Cooperating beyond the 'buying club': Digital Resource Commons (DRC): making the impossible possible in Ohio

Kohl, David F. Cooperating beyond the 'buying club': Digital Resource Commons (DRC): making the impossible possible in Ohio., 2004 . In 6th E-ICOLC (International Coalition of Library Consortia in Europe), Barcelona (Spain), 28th-30th October 2004. (Unpublished) [Presentation]


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English abstract

OhioLINK’s Digital Resource Commons (DRC) is a content management service and repository that supports storage, distribution, publication, and long-term preservation of the educational and research materials of participating institutions. OhioLINK members are automatically eligible for this free service. Institutions may use the DRC for a one or more of the following: Faculty research papers such as pre-prints, post-prints or working papers; Open Access Self-Archiving and Publishing; Student theses and dissertations; Course Materials and learning objects; Library, archival, and special collections; Instructional video, audio, and images; Virtual Reality, simulations, etc… A virtually unlimited variety of digital file types and formats are supported including text, data sets, image, audio, video, streaming video, multimedia presentations, animations, etc… Each institution can ‘brand’ itself in the system and may host a discrete and customized interface to all of its content. To the end user it will appear as an institutional resource as if it were hosted on your own servers. There will also be a collective OhioLINK level branding and ability for searches to retrieve across the institutional collections. This adds statewide access dimension of significant value to the individual institutional contributions. You will have complete control of your own content and how it is accessed. Multi-tiered security levels will allow your content to be shared only to the extent desired. For instance, access to faculty research data may be limited to only a handful of researchers while a library image collection is published on the web to the world. Alternatively content can be restricted to an individual department, to an institution, or to the OhioLINK membership. Each institution can set its own policies governing the content in its repositories. Likewise custom workflows can be established to make the most of the personnel involved in each project and expedite the content creation and capture process. The service will include robust and flexible cataloging tools to aid in the creation of records that can be searched and browsed effectively by all types of users. Catalog records can be exported in international standard XML formats such as the Open Archives Initiative Protocol for Metadata Harvesting. Through OhioLINK’s unique collaboration with the Ohio Supercomputer Center your content is stored on enterprise class servers and storage networks. Server computers are stored on the internet backbone ensuring maximum availability and speed. A huge storage area network allows virtually unlimited storage space on our disks. Massive offsite tape and disk backup systems ensure the safety and security of your content. The system, stored at OhioLINK, can be administered locally by library or other designated staff members through standard web browsers. Programming or system administration skills and experience are not required. The system is flexible and adaptable and provides services superior to ‘DSpace’ and ‘ContentDM’ without the associated costs.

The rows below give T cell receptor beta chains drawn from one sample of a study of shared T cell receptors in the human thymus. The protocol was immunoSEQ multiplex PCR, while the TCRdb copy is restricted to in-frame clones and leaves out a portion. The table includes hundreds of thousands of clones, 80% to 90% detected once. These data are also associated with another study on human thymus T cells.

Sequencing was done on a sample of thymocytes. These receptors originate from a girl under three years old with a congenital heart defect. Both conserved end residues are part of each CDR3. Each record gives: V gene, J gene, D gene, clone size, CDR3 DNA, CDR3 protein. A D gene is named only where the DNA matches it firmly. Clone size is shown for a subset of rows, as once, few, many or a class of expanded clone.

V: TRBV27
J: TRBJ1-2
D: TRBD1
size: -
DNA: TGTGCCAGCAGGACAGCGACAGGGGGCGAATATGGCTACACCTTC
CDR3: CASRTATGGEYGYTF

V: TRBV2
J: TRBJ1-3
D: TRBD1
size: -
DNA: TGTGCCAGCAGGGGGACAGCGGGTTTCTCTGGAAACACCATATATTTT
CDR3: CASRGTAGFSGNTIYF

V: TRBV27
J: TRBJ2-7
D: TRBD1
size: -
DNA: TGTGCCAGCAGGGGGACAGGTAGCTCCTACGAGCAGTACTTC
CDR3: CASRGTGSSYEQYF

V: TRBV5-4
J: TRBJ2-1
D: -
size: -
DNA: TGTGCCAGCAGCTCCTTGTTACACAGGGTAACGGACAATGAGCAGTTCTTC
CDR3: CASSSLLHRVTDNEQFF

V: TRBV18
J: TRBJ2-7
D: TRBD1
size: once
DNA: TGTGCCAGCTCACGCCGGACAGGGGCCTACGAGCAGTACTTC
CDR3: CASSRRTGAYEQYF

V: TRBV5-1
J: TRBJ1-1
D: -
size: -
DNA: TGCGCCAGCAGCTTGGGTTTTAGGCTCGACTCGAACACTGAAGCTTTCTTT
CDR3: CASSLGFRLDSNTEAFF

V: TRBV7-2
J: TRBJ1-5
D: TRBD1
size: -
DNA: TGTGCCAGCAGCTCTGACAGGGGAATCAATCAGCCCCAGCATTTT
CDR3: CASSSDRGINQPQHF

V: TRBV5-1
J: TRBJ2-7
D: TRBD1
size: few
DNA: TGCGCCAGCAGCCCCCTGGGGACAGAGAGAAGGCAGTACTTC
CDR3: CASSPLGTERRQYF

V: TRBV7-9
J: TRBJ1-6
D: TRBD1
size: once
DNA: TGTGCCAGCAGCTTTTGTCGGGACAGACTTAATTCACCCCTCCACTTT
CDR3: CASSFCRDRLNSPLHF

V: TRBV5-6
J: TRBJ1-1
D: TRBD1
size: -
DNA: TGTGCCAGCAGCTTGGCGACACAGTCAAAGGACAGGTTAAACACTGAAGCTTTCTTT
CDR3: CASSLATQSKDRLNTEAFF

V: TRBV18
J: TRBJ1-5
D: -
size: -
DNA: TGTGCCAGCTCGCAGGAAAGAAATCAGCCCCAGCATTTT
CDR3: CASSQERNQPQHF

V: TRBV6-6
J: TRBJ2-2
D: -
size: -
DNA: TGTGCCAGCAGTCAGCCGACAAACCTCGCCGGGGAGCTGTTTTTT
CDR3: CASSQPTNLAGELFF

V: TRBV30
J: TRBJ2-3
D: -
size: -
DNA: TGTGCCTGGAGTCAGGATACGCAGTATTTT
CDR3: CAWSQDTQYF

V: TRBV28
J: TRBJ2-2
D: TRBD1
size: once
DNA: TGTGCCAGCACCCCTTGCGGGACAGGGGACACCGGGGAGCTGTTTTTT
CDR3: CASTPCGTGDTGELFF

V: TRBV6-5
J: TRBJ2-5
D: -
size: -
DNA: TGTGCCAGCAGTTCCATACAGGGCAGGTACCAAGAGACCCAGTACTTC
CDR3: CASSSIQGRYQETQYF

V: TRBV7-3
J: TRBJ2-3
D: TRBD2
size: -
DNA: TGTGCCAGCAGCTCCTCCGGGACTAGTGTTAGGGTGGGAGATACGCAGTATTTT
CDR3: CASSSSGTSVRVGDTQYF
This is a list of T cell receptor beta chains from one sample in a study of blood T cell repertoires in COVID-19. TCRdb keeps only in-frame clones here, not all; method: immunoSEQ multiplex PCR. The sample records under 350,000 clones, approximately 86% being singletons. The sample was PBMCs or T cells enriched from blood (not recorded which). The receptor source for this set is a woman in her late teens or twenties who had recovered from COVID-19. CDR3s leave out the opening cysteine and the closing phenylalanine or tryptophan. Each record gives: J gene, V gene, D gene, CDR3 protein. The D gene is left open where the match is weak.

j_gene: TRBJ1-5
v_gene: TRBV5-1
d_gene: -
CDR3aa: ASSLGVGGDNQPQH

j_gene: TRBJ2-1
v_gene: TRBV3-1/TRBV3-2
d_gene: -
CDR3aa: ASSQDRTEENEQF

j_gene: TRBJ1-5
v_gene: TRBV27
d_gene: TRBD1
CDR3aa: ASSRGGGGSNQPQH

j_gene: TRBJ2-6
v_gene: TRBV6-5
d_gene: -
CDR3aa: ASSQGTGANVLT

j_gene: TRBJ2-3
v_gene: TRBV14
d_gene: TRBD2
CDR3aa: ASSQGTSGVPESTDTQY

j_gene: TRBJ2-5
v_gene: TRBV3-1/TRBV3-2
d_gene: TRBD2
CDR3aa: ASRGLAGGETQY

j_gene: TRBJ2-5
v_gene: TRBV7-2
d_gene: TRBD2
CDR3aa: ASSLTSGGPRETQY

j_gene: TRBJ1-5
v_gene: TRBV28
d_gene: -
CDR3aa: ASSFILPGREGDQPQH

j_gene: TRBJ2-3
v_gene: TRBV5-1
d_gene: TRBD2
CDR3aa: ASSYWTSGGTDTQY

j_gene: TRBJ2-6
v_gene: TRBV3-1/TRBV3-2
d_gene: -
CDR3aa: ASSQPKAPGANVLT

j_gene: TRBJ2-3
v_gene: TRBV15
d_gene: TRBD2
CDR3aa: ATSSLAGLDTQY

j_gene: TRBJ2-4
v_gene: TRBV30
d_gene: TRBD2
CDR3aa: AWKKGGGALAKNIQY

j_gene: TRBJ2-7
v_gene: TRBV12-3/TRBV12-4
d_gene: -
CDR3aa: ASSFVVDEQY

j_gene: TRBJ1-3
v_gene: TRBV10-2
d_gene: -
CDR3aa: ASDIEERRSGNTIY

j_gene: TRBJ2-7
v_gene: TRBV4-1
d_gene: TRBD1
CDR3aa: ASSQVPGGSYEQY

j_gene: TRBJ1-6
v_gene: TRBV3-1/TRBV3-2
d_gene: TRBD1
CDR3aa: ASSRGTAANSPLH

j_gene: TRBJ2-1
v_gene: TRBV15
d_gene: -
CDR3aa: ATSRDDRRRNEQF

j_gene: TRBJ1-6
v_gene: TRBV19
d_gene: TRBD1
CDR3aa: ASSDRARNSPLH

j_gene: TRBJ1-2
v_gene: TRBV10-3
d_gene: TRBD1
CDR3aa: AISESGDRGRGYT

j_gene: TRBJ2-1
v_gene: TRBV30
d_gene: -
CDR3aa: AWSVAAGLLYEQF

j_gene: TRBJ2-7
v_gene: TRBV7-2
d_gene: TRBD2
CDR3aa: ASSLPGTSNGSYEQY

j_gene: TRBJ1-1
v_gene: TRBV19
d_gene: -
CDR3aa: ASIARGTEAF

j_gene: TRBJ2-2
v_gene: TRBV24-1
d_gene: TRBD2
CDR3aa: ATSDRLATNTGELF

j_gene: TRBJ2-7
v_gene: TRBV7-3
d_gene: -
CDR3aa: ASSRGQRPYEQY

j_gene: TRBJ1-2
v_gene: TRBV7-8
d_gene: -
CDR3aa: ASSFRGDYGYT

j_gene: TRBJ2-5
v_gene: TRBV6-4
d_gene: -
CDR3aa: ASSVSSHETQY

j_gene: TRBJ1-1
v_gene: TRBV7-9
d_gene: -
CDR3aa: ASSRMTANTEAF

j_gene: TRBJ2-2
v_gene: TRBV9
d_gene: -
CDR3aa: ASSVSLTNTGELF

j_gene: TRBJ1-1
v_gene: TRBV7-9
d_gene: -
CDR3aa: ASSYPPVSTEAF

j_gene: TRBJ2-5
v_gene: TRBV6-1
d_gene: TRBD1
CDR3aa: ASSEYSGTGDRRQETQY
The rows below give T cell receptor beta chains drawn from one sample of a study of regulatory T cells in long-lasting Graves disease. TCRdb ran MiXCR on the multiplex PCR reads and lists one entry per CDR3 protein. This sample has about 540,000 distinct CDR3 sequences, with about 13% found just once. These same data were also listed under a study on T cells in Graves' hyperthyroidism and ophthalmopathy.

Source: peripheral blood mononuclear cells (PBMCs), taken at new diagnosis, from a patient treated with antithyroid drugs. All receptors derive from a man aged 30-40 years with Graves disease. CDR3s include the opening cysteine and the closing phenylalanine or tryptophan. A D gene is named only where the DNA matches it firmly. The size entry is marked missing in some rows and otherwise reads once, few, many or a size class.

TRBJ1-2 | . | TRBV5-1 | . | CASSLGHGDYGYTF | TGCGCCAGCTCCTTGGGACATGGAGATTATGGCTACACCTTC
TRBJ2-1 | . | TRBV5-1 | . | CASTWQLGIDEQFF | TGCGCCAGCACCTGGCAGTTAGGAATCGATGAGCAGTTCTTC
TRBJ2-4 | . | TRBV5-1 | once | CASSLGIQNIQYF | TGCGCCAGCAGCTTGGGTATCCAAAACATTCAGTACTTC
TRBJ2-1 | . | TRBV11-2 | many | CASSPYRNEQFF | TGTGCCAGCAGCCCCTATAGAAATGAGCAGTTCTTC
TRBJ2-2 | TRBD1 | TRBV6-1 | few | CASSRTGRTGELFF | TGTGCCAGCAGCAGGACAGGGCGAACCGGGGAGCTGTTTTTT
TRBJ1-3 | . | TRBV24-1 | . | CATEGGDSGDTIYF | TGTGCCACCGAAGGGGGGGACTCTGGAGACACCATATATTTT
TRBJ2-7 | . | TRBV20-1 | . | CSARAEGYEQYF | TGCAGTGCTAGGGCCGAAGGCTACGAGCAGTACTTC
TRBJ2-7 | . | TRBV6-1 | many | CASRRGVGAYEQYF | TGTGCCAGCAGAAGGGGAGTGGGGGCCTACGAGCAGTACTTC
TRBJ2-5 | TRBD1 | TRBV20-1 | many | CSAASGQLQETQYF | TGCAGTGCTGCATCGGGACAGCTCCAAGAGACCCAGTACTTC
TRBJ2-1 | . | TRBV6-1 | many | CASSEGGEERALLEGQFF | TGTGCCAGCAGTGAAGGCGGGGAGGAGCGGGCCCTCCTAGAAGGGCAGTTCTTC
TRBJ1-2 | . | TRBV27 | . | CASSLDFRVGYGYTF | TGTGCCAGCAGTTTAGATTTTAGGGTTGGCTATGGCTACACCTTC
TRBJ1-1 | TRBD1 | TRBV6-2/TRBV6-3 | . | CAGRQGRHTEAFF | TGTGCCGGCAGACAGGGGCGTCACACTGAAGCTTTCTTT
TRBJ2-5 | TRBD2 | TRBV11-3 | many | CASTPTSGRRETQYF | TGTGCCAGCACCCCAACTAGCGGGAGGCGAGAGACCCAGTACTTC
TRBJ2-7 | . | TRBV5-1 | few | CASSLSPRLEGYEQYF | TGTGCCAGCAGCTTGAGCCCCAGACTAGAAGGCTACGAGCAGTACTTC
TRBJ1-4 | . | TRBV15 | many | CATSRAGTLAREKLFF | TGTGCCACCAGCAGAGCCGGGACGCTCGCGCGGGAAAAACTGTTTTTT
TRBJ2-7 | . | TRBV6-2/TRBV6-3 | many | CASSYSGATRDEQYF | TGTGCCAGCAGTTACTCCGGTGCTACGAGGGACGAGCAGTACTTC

Item type: Presentation
Keywords: Faculty research papers, self-archiving, Open Access, theses and dissertations, Course Materials, learning objects, OhioLINK
Subjects: F. Management. > FA. Co-operation.
H. Information sources, supports, channels. > HP. e-resources.
H. Information sources, supports, channels. > HR. Portals.
Depositing user: In Spain E-LIS Chapter
Date deposited: 12 Jan 2005
Last modified: 02 Oct 2014 12:00


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